It’s been suggested that since poison ivy is a creeper, it should be replaced by one. Examples would be:
- Jewelweed (an antidote to poison ivy)
- Virginia creeper (though native, it is aggressive)
- Wild native grape
- Native wisteria
Perennial Ground Cover
A perennial ground cover such as white clover might provide just as much soil coverage without the risk of aggressive spreading from a creeping ground cover. Clover will reduce erosion, fix nitrogen in the soil, and attract pollinators.
How to install plants
Dig a hole in the wood chips, fill with compost soil, and plant. Water well until established.
On Using Chemical Herbicides
You might be surprised that I support the use of chemical herbicide for poison ivy removal. The reason I do is because it’s part of a larger restoration plan (if you follow this 5-step plan). I wouldn’t support its use otherwise. Without a larger plan, you risk a dependence on herbicide as a management tool and the ongoing addition of chemicals to the soil.
I have always been irritated by the use of herbicides by land conservationists. That’s because I don’t believe it’s possible to micro-manage a large tract of land as if it were a backyard garden. Without an army of volunteers helping to hold back invasive species and a larger plan beyond the chemical application, the use of herbicides becomes “institutionalized and chronic” in the words of Dave Jacke.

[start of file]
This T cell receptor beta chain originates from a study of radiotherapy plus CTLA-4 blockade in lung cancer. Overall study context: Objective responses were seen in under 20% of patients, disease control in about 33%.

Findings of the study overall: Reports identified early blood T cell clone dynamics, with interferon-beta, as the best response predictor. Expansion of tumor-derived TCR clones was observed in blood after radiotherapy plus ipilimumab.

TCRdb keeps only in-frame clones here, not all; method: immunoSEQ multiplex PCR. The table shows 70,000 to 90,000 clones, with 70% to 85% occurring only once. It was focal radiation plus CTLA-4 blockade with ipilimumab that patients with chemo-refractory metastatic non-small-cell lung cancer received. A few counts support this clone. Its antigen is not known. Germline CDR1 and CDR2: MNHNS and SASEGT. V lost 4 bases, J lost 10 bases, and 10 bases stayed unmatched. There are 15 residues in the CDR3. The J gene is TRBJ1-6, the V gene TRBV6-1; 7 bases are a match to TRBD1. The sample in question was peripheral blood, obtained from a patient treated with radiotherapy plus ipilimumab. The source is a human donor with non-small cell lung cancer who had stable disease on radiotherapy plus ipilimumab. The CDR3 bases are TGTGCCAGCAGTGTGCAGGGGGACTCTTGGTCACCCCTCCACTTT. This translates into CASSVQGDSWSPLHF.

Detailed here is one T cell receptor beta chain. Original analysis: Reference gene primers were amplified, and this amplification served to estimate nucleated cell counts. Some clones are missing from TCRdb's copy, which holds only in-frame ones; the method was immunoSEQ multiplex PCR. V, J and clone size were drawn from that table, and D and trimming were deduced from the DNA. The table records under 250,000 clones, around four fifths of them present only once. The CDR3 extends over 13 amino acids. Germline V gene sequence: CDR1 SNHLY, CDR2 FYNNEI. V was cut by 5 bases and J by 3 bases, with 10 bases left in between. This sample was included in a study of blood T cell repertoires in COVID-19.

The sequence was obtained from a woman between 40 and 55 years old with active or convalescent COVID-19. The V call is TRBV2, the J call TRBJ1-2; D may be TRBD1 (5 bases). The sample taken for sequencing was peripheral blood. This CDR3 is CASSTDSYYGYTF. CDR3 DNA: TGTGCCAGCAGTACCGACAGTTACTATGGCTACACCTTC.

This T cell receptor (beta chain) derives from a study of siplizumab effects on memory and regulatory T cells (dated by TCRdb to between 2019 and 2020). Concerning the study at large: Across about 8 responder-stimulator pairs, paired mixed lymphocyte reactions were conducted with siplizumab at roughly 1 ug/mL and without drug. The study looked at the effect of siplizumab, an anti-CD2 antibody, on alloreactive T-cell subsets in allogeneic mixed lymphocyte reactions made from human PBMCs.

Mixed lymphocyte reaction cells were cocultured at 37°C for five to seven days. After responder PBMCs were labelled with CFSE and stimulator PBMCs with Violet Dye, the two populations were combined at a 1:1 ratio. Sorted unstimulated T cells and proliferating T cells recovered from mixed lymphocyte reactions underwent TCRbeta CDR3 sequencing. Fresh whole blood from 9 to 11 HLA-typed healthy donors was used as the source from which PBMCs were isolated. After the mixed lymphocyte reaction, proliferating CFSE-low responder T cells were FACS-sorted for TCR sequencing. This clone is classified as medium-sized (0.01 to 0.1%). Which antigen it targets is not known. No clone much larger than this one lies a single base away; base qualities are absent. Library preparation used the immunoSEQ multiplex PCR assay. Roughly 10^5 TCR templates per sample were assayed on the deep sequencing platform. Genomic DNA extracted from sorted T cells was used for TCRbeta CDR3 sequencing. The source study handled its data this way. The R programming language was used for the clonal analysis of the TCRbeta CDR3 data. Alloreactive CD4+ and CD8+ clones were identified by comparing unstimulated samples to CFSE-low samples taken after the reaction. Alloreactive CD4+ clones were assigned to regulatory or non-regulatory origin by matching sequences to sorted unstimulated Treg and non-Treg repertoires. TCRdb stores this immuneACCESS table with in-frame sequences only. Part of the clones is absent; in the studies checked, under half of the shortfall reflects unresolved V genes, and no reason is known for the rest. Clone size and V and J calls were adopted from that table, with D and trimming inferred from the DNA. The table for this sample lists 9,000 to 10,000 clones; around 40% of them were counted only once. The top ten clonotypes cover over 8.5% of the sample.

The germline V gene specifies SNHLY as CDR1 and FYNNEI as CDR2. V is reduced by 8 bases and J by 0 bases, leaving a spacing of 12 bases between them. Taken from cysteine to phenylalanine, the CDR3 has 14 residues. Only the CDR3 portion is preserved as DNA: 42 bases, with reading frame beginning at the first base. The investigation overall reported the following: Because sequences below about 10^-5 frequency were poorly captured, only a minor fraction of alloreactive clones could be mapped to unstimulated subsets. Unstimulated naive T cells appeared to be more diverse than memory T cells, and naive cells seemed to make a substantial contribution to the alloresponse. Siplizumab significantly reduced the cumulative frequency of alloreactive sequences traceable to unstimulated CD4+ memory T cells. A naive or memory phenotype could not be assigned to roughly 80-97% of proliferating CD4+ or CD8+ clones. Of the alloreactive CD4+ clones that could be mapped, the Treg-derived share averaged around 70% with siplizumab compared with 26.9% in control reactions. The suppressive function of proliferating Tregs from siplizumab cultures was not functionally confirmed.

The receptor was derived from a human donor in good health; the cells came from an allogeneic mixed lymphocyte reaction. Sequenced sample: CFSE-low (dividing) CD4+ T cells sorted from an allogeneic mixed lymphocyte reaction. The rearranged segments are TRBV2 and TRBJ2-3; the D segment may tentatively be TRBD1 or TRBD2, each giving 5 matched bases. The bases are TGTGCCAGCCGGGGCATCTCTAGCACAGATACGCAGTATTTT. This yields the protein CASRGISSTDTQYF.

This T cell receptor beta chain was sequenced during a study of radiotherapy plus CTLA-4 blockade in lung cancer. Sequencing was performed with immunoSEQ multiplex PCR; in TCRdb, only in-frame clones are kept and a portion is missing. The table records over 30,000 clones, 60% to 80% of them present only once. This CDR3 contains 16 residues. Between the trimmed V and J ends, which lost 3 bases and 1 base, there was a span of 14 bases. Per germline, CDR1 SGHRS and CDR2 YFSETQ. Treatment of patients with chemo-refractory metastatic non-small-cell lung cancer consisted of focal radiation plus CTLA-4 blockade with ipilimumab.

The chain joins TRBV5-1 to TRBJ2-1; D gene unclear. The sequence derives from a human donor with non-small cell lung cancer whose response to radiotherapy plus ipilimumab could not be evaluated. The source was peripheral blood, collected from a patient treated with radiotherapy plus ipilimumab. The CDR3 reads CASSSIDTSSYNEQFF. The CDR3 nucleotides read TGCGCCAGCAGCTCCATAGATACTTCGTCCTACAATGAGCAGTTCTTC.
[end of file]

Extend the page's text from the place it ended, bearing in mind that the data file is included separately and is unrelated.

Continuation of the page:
I don’t have a problem with chemical herbicides existing, but rather, I have a problem with how they’re generally used. Carpet bombing thousands of acres of Round-Up Ready fields of corn and soybeans is a recipe for ecosystem collapse.
The spot treatment of a few poison ivy plants in a backyard is not cause for concern.
Prior to my community garden project, I would have thought natural remedies would work in all settings, regardless of the site. After all, I have standards, and they don’t include using chemicals!
However, a principal component of permaculture design is discerning when an appropriate use of technology (in this case, chemical herbicide) can catapult the design forward rather than hinder land restoration.
It’s true that if we want poison ivy gone forever from our gardens, there’s more to the plan than a one-time fix with herbicide. Replacing it with other plants that fill the same niches in the ecosystem is an essential part of the solution.